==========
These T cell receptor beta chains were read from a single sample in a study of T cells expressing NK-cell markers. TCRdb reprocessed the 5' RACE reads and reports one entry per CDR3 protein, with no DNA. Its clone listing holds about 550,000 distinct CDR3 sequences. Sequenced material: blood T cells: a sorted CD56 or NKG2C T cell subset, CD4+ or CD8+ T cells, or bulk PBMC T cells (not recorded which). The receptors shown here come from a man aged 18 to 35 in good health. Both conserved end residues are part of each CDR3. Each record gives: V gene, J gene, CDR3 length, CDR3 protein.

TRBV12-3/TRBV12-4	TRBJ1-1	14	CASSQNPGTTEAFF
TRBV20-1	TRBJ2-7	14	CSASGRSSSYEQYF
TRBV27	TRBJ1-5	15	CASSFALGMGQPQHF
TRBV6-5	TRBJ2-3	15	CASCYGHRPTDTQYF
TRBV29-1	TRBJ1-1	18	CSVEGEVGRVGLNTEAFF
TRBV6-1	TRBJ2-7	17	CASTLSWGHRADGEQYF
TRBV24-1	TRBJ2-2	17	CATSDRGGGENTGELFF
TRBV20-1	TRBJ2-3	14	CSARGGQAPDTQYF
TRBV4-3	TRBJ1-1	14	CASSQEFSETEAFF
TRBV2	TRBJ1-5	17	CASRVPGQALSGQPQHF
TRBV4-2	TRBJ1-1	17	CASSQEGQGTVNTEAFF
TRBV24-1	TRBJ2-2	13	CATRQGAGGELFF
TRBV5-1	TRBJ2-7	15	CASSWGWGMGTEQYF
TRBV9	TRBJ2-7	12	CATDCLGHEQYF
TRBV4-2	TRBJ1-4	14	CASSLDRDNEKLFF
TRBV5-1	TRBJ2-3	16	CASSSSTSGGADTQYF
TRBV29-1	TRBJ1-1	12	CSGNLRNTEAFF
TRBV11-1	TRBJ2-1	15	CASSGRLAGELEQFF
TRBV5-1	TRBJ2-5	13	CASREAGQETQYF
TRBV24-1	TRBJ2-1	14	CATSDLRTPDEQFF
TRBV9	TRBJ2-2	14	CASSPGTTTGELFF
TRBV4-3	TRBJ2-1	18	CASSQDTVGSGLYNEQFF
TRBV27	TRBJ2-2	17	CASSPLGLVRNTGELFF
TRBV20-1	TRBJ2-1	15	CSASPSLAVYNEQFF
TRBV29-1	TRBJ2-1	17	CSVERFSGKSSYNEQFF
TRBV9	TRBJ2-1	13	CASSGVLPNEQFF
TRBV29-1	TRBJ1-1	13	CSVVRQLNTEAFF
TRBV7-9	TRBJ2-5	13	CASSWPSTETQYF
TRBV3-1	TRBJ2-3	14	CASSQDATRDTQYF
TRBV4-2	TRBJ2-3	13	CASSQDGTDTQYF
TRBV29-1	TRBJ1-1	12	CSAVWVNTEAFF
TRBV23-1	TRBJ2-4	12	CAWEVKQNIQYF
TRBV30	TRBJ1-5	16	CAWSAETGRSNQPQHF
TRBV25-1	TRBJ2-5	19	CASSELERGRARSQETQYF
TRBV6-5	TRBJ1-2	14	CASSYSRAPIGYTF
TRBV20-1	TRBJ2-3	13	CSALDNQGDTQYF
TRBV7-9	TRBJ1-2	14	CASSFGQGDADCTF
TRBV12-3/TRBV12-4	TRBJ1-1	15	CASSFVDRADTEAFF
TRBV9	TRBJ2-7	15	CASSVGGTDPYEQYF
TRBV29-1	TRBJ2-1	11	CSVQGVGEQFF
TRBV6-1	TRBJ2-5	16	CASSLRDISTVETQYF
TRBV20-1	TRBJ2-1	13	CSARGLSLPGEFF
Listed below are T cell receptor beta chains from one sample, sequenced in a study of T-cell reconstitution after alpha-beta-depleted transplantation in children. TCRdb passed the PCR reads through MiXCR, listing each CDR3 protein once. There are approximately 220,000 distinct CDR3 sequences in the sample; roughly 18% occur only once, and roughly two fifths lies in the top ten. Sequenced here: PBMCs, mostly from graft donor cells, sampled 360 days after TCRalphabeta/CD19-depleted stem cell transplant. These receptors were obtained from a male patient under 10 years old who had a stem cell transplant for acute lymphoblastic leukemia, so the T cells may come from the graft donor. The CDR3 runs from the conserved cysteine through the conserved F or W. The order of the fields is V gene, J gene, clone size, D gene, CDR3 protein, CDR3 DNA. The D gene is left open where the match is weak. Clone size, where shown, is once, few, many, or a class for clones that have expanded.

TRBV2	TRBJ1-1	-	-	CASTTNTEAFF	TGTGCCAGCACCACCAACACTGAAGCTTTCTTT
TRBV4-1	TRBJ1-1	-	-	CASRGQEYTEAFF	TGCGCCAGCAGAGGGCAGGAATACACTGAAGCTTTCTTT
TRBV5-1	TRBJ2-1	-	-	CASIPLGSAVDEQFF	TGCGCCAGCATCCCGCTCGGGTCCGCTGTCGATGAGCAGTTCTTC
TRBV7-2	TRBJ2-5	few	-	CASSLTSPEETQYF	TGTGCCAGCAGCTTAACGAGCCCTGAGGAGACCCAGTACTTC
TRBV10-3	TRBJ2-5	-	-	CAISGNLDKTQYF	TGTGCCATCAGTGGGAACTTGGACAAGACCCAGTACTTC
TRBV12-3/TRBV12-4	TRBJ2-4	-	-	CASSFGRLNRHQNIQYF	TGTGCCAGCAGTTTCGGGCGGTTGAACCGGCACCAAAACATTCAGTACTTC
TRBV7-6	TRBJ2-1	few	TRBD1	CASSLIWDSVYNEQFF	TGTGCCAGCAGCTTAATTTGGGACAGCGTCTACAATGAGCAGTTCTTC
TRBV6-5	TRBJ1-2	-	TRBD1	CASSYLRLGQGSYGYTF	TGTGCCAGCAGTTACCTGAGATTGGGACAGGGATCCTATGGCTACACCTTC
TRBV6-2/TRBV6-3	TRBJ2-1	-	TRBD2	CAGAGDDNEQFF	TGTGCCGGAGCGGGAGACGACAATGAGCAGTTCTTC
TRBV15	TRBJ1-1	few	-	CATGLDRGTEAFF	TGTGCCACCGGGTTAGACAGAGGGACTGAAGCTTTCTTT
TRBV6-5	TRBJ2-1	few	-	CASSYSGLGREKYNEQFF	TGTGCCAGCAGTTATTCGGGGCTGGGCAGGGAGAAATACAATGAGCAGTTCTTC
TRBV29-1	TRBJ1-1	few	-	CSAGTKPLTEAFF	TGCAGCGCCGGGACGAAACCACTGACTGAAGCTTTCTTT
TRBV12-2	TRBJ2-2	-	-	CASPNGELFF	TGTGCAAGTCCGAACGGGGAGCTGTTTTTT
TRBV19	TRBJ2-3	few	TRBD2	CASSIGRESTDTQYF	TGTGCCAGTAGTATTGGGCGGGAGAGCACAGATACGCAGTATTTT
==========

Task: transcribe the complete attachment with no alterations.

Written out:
These T cell receptor beta chains were read from a single sample in a study of T cells expressing NK-cell markers. TCRdb reprocessed the 5' RACE reads and reports one entry per CDR3 protein, with no DNA. Its clone listing holds about 550,000 distinct CDR3 sequences. Sequenced material: blood T cells: a sorted CD56 or NKG2C T cell subset, CD4+ or CD8+ T cells, or bulk PBMC T cells (not recorded which). The receptors shown here come from a man aged 18 to 35 in good health. Both conserved end residues are part of each CDR3. Each record gives: V gene, J gene, CDR3 length, CDR3 protein.

TRBV12-3/TRBV12-4	TRBJ1-1	14	CASSQNPGTTEAFF
TRBV20-1	TRBJ2-7	14	CSASGRSSSYEQYF
TRBV27	TRBJ1-5	15	CASSFALGMGQPQHF
TRBV6-5	TRBJ2-3	15	CASCYGHRPTDTQYF
TRBV29-1	TRBJ1-1	18	CSVEGEVGRVGLNTEAFF
TRBV6-1	TRBJ2-7	17	CASTLSWGHRADGEQYF
TRBV24-1	TRBJ2-2	17	CATSDRGGGENTGELFF
TRBV20-1	TRBJ2-3	14	CSARGGQAPDTQYF
TRBV4-3	TRBJ1-1	14	CASSQEFSETEAFF
TRBV2	TRBJ1-5	17	CASRVPGQALSGQPQHF
TRBV4-2	TRBJ1-1	17	CASSQEGQGTVNTEAFF
TRBV24-1	TRBJ2-2	13	CATRQGAGGELFF
TRBV5-1	TRBJ2-7	15	CASSWGWGMGTEQYF
TRBV9	TRBJ2-7	12	CATDCLGHEQYF
TRBV4-2	TRBJ1-4	14	CASSLDRDNEKLFF
TRBV5-1	TRBJ2-3	16	CASSSSTSGGADTQYF
TRBV29-1	TRBJ1-1	12	CSGNLRNTEAFF
TRBV11-1	TRBJ2-1	15	CASSGRLAGELEQFF
TRBV5-1	TRBJ2-5	13	CASREAGQETQYF
TRBV24-1	TRBJ2-1	14	CATSDLRTPDEQFF
TRBV9	TRBJ2-2	14	CASSPGTTTGELFF
TRBV4-3	TRBJ2-1	18	CASSQDTVGSGLYNEQFF
TRBV27	TRBJ2-2	17	CASSPLGLVRNTGELFF
TRBV20-1	TRBJ2-1	15	CSASPSLAVYNEQFF
TRBV29-1	TRBJ2-1	17	CSVERFSGKSSYNEQFF
TRBV9	TRBJ2-1	13	CASSGVLPNEQFF
TRBV29-1	TRBJ1-1	13	CSVVRQLNTEAFF
TRBV7-9	TRBJ2-5	13	CASSWPSTETQYF
TRBV3-1	TRBJ2-3	14	CASSQDATRDTQYF
TRBV4-2	TRBJ2-3	13	CASSQDGTDTQYF
TRBV29-1	TRBJ1-1	12	CSAVWVNTEAFF
TRBV23-1	TRBJ2-4	12	CAWEVKQNIQYF
TRBV30	TRBJ1-5	16	CAWSAETGRSNQPQHF
TRBV25-1	TRBJ2-5	19	CASSELERGRARSQETQYF
TRBV6-5	TRBJ1-2	14	CASSYSRAPIGYTF
TRBV20-1	TRBJ2-3	13	CSALDNQGDTQYF
TRBV7-9	TRBJ1-2	14	CASSFGQGDADCTF
TRBV12-3/TRBV12-4	TRBJ1-1	15	CASSFVDRADTEAFF
TRBV9	TRBJ2-7	15	CASSVGGTDPYEQYF
TRBV29-1	TRBJ2-1	11	CSVQGVGEQFF
TRBV6-1	TRBJ2-5	16	CASSLRDISTVETQYF
TRBV20-1	TRBJ2-1	13	CSARGLSLPGEFF
Listed below are T cell receptor beta chains from one sample, sequenced in a study of T-cell reconstitution after alpha-beta-depleted transplantation in children. TCRdb passed the PCR reads through MiXCR, listing each CDR3 protein once. There are approximately 220,000 distinct CDR3 sequences in the sample; roughly 18% occur only once, and roughly two fifths lies in the top ten. Sequenced here: PBMCs, mostly from graft donor cells, sampled 360 days after TCRalphabeta/CD19-depleted stem cell transplant. These receptors were obtained from a male patient under 10 years old who had a stem cell transplant for acute lymphoblastic leukemia, so the T cells may come from the graft donor. The CDR3 runs from the conserved cysteine through the conserved F or W. The order of the fields is V gene, J gene, clone size, D gene, CDR3 protein, CDR3 DNA. The D gene is left open where the match is weak. Clone size, where shown, is once, few, many, or a class for clones that have expanded.

TRBV2	TRBJ1-1	-	-	CASTTNTEAFF	TGTGCCAGCACCACCAACACTGAAGCTTTCTTT
TRBV4-1	TRBJ1-1	-	-	CASRGQEYTEAFF	TGCGCCAGCAGAGGGCAGGAATACACTGAAGCTTTCTTT
TRBV5-1	TRBJ2-1	-	-	CASIPLGSAVDEQFF	TGCGCCAGCATCCCGCTCGGGTCCGCTGTCGATGAGCAGTTCTTC
TRBV7-2	TRBJ2-5	few	-	CASSLTSPEETQYF	TGTGCCAGCAGCTTAACGAGCCCTGAGGAGACCCAGTACTTC
TRBV10-3	TRBJ2-5	-	-	CAISGNLDKTQYF	TGTGCCATCAGTGGGAACTTGGACAAGACCCAGTACTTC
TRBV12-3/TRBV12-4	TRBJ2-4	-	-	CASSFGRLNRHQNIQYF	TGTGCCAGCAGTTTCGGGCGGTTGAACCGGCACCAAAACATTCAGTACTTC
TRBV7-6	TRBJ2-1	few	TRBD1	CASSLIWDSVYNEQFF	TGTGCCAGCAGCTTAATTTGGGACAGCGTCTACAATGAGCAGTTCTTC
TRBV6-5	TRBJ1-2	-	TRBD1	CASSYLRLGQGSYGYTF	TGTGCCAGCAGTTACCTGAGATTGGGACAGGGATCCTATGGCTACACCTTC
TRBV6-2/TRBV6-3	TRBJ2-1	-	TRBD2	CAGAGDDNEQFF	TGTGCCGGAGCGGGAGACGACAATGAGCAGTTCTTC
TRBV15	TRBJ1-1	few	-	CATGLDRGTEAFF	TGTGCCACCGGGTTAGACAGAGGGACTGAAGCTTTCTTT
TRBV6-5	TRBJ2-1	few	-	CASSYSGLGREKYNEQFF	TGTGCCAGCAGTTATTCGGGGCTGGGCAGGGAGAAATACAATGAGCAGTTCTTC
TRBV29-1	TRBJ1-1	few	-	CSAGTKPLTEAFF	TGCAGCGCCGGGACGAAACCACTGACTGAAGCTTTCTTT
TRBV12-2	TRBJ2-2	-	-	CASPNGELFF	TGTGCAAGTCCGAACGGGGAGCTGTTTTTT
TRBV19	TRBJ2-3	few	TRBD2	CASSIGRESTDTQYF	TGTGCCAGTAGTATTGGGCGGGAGAGCACAGATACGCAGTATTTT